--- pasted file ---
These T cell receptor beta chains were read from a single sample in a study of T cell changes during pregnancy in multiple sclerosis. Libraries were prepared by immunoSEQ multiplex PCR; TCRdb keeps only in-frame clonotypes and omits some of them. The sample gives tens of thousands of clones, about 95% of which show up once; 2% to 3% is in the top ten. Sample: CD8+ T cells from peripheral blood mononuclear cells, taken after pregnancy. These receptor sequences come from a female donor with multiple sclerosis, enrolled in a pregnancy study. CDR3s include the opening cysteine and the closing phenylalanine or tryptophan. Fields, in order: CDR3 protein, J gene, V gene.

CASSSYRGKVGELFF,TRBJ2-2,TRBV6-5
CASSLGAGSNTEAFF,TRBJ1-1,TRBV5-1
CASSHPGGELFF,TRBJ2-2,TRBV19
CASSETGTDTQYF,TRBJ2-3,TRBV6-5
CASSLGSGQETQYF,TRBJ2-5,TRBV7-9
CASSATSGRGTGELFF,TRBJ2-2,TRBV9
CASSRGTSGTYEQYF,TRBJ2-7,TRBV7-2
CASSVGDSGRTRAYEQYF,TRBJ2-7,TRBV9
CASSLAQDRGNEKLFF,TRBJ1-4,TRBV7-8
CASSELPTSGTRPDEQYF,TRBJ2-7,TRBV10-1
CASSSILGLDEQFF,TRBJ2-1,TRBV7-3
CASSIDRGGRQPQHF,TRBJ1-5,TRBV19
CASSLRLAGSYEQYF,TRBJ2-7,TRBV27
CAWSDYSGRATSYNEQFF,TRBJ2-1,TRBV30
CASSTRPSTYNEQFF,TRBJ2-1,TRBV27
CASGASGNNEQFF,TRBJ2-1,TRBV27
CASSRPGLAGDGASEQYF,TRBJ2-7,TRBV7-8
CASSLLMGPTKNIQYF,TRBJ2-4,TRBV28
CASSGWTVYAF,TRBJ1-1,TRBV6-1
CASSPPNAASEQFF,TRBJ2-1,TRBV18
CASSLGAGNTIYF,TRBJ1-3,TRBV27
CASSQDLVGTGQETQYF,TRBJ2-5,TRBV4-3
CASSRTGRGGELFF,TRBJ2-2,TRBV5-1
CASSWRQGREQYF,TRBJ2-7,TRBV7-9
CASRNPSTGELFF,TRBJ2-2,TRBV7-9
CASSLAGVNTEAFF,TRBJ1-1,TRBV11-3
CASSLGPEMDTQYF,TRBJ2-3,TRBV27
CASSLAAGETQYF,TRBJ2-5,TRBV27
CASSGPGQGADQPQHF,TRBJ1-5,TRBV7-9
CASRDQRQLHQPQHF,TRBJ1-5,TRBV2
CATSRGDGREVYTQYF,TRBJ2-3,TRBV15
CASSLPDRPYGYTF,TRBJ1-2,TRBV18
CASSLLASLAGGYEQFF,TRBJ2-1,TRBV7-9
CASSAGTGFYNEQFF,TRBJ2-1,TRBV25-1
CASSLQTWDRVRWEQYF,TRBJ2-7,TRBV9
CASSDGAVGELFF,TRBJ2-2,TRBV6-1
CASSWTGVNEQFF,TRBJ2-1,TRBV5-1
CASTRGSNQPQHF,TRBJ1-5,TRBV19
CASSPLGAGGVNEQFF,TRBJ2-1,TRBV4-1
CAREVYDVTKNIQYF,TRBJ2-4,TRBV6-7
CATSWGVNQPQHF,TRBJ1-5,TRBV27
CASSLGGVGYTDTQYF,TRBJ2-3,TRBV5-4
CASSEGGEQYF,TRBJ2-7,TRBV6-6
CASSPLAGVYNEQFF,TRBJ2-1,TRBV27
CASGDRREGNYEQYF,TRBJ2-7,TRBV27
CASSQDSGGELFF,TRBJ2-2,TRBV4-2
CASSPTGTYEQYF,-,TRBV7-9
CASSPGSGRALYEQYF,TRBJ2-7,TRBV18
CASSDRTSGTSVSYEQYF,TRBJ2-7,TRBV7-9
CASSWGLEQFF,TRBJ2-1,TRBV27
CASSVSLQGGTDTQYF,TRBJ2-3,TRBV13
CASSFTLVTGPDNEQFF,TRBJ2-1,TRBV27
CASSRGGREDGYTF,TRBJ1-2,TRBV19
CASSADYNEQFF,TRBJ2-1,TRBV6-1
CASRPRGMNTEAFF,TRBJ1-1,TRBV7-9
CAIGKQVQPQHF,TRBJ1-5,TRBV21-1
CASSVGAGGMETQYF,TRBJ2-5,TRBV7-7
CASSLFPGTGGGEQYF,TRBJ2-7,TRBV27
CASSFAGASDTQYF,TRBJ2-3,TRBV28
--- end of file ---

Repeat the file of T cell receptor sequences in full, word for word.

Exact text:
These T cell receptor beta chains were read from a single sample in a study of T cell changes during pregnancy in multiple sclerosis. Libraries were prepared by immunoSEQ multiplex PCR; TCRdb keeps only in-frame clonotypes and omits some of them. The sample gives tens of thousands of clones, about 95% of which show up once; 2% to 3% is in the top ten. Sample: CD8+ T cells from peripheral blood mononuclear cells, taken after pregnancy. These receptor sequences come from a female donor with multiple sclerosis, enrolled in a pregnancy study. CDR3s include the opening cysteine and the closing phenylalanine or tryptophan. Fields, in order: CDR3 protein, J gene, V gene.

CASSSYRGKVGELFF,TRBJ2-2,TRBV6-5
CASSLGAGSNTEAFF,TRBJ1-1,TRBV5-1
CASSHPGGELFF,TRBJ2-2,TRBV19
CASSETGTDTQYF,TRBJ2-3,TRBV6-5
CASSLGSGQETQYF,TRBJ2-5,TRBV7-9
CASSATSGRGTGELFF,TRBJ2-2,TRBV9
CASSRGTSGTYEQYF,TRBJ2-7,TRBV7-2
CASSVGDSGRTRAYEQYF,TRBJ2-7,TRBV9
CASSLAQDRGNEKLFF,TRBJ1-4,TRBV7-8
CASSELPTSGTRPDEQYF,TRBJ2-7,TRBV10-1
CASSSILGLDEQFF,TRBJ2-1,TRBV7-3
CASSIDRGGRQPQHF,TRBJ1-5,TRBV19
CASSLRLAGSYEQYF,TRBJ2-7,TRBV27
CAWSDYSGRATSYNEQFF,TRBJ2-1,TRBV30
CASSTRPSTYNEQFF,TRBJ2-1,TRBV27
CASGASGNNEQFF,TRBJ2-1,TRBV27
CASSRPGLAGDGASEQYF,TRBJ2-7,TRBV7-8
CASSLLMGPTKNIQYF,TRBJ2-4,TRBV28
CASSGWTVYAF,TRBJ1-1,TRBV6-1
CASSPPNAASEQFF,TRBJ2-1,TRBV18
CASSLGAGNTIYF,TRBJ1-3,TRBV27
CASSQDLVGTGQETQYF,TRBJ2-5,TRBV4-3
CASSRTGRGGELFF,TRBJ2-2,TRBV5-1
CASSWRQGREQYF,TRBJ2-7,TRBV7-9
CASRNPSTGELFF,TRBJ2-2,TRBV7-9
CASSLAGVNTEAFF,TRBJ1-1,TRBV11-3
CASSLGPEMDTQYF,TRBJ2-3,TRBV27
CASSLAAGETQYF,TRBJ2-5,TRBV27
CASSGPGQGADQPQHF,TRBJ1-5,TRBV7-9
CASRDQRQLHQPQHF,TRBJ1-5,TRBV2
CATSRGDGREVYTQYF,TRBJ2-3,TRBV15
CASSLPDRPYGYTF,TRBJ1-2,TRBV18
CASSLLASLAGGYEQFF,TRBJ2-1,TRBV7-9
CASSAGTGFYNEQFF,TRBJ2-1,TRBV25-1
CASSLQTWDRVRWEQYF,TRBJ2-7,TRBV9
CASSDGAVGELFF,TRBJ2-2,TRBV6-1
CASSWTGVNEQFF,TRBJ2-1,TRBV5-1
CASTRGSNQPQHF,TRBJ1-5,TRBV19
CASSPLGAGGVNEQFF,TRBJ2-1,TRBV4-1
CAREVYDVTKNIQYF,TRBJ2-4,TRBV6-7
CATSWGVNQPQHF,TRBJ1-5,TRBV27
CASSLGGVGYTDTQYF,TRBJ2-3,TRBV5-4
CASSEGGEQYF,TRBJ2-7,TRBV6-6
CASSPLAGVYNEQFF,TRBJ2-1,TRBV27
CASGDRREGNYEQYF,TRBJ2-7,TRBV27
CASSQDSGGELFF,TRBJ2-2,TRBV4-2
CASSPTGTYEQYF,-,TRBV7-9
CASSPGSGRALYEQYF,TRBJ2-7,TRBV18
CASSDRTSGTSVSYEQYF,TRBJ2-7,TRBV7-9
CASSWGLEQFF,TRBJ2-1,TRBV27
CASSVSLQGGTDTQYF,TRBJ2-3,TRBV13
CASSFTLVTGPDNEQFF,TRBJ2-1,TRBV27
CASSRGGREDGYTF,TRBJ1-2,TRBV19
CASSADYNEQFF,TRBJ2-1,TRBV6-1
CASRPRGMNTEAFF,TRBJ1-1,TRBV7-9
CAIGKQVQPQHF,TRBJ1-5,TRBV21-1
CASSVGAGGMETQYF,TRBJ2-5,TRBV7-7
CASSLFPGTGGGEQYF,TRBJ2-7,TRBV27
CASSFAGASDTQYF,TRBJ2-3,TRBV28